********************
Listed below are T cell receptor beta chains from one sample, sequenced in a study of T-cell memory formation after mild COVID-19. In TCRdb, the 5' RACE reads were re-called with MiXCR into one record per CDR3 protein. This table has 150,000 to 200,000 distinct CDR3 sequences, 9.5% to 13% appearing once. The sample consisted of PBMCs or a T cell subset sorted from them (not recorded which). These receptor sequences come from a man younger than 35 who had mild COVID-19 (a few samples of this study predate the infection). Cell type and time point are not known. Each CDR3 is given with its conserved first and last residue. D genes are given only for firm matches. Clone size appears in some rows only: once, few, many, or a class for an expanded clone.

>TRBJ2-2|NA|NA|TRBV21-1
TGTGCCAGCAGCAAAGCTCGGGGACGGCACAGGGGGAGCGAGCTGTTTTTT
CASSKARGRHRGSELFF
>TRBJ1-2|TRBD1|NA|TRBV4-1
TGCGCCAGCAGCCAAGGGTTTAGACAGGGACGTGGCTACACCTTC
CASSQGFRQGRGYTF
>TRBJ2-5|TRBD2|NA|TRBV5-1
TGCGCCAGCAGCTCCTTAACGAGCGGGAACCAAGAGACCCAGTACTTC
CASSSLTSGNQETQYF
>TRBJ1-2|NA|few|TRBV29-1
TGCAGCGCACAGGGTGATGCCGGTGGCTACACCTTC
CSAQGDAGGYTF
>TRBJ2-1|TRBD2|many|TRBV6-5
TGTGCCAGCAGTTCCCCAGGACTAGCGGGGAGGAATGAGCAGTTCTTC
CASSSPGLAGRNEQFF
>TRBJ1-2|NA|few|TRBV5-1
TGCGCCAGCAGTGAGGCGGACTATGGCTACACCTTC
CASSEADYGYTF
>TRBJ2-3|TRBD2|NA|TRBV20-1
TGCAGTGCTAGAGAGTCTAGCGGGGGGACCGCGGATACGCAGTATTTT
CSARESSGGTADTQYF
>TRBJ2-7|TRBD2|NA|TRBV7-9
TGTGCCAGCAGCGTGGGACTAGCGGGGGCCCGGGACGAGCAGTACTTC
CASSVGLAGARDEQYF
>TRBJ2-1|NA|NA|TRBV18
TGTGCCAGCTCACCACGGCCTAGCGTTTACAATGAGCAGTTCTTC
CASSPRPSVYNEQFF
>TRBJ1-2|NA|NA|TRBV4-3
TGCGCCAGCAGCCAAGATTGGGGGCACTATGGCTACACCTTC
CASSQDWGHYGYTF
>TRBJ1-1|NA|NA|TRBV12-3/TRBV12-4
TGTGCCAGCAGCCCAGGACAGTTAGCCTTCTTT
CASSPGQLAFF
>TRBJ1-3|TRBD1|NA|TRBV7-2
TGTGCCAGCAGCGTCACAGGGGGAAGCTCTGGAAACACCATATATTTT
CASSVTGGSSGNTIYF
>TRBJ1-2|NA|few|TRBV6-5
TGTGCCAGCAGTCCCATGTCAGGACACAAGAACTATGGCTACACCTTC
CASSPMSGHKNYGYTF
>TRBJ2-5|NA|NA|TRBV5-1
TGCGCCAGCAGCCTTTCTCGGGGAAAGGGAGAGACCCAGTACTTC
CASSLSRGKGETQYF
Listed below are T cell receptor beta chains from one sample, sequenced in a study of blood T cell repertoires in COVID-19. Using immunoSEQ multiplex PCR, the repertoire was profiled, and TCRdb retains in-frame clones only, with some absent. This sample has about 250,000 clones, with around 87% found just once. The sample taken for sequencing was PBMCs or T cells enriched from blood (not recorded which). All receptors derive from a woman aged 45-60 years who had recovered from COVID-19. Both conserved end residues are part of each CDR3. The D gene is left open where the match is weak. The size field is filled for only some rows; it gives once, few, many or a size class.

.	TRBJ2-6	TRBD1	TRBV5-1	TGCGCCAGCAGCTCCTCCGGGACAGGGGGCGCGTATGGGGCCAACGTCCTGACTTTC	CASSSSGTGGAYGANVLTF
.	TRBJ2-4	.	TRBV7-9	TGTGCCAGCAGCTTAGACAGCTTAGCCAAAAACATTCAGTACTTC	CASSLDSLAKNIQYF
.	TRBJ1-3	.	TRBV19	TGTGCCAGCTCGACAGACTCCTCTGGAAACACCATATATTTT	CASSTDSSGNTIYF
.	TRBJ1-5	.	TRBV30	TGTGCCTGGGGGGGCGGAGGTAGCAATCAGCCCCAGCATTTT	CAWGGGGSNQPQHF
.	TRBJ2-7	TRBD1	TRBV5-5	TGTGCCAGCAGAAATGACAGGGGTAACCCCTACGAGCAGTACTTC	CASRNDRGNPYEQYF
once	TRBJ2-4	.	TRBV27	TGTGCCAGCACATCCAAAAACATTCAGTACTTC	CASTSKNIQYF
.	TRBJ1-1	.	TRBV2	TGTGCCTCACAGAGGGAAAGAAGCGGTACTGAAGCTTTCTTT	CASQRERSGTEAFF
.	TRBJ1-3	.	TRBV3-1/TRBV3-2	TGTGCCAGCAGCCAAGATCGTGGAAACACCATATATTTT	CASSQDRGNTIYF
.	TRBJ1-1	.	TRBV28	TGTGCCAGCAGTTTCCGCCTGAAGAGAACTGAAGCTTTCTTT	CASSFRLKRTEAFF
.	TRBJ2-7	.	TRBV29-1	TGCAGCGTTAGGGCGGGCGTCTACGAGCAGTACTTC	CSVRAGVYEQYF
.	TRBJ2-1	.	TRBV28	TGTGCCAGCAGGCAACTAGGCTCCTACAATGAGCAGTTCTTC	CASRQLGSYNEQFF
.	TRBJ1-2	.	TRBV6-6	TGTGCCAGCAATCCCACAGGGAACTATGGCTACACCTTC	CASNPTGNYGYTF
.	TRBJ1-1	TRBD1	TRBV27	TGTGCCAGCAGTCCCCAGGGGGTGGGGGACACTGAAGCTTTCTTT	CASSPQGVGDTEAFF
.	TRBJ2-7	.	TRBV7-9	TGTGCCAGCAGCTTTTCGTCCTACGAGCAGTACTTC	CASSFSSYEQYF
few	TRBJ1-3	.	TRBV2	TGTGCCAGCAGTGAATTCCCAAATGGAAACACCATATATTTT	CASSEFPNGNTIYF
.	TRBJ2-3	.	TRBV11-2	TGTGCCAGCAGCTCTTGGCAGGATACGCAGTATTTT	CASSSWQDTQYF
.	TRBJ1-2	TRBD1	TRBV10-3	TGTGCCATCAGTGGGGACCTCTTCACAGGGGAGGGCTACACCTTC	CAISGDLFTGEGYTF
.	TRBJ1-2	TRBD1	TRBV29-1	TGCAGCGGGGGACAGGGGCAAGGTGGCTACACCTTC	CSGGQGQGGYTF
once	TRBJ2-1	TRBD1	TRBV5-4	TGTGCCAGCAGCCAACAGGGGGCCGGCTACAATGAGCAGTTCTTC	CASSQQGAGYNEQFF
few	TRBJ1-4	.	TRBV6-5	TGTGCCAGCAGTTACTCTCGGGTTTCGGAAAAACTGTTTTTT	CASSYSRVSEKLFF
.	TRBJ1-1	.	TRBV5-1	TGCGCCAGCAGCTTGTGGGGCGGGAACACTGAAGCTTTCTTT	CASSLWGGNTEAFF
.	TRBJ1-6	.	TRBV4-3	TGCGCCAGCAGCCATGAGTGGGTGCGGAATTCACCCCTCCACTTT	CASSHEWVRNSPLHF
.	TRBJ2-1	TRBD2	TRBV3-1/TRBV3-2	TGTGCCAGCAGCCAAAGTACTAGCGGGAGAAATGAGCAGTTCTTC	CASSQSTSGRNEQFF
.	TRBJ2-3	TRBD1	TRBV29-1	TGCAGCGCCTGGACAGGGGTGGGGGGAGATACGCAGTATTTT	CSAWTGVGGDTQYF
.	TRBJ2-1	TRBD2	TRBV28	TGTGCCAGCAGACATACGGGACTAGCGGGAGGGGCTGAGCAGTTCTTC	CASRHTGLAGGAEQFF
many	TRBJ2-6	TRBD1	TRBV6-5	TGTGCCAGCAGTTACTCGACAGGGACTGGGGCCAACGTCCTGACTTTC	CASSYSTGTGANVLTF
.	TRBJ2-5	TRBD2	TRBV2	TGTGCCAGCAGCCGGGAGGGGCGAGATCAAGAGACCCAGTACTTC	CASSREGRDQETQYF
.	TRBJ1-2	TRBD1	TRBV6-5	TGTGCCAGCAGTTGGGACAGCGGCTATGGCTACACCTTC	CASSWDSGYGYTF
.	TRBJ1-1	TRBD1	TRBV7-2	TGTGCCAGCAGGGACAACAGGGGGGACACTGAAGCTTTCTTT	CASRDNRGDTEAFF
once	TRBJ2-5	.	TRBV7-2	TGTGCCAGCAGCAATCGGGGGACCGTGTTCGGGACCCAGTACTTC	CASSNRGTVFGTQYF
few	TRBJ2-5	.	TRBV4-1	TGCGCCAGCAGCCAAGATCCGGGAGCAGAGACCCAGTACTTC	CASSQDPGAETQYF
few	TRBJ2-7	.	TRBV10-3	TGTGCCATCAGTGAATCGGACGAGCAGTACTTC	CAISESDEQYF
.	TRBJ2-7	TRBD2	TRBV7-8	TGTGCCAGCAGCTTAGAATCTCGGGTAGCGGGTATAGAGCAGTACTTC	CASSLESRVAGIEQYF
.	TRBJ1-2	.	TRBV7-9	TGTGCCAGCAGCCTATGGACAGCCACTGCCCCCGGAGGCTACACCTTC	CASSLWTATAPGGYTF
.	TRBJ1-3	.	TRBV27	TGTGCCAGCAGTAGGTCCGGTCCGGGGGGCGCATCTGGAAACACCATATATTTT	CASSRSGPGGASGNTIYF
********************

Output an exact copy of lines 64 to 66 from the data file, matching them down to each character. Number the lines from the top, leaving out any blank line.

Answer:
few	TRBJ1-4	.	TRBV6-5	TGTGCCAGCAGTTACTCTCGGGTTTCGGAAAAACTGTTTTTT	CASSYSRVSEKLFF
.	TRBJ1-1	.	TRBV5-1	TGCGCCAGCAGCTTGTGGGGCGGGAACACTGAAGCTTTCTTT	CASSLWGGNTEAFF
.	TRBJ1-6	.	TRBV4-3	TGCGCCAGCAGCCATGAGTGGGTGCGGAATTCACCCCTCCACTTT	CASSHEWVRNSPLHF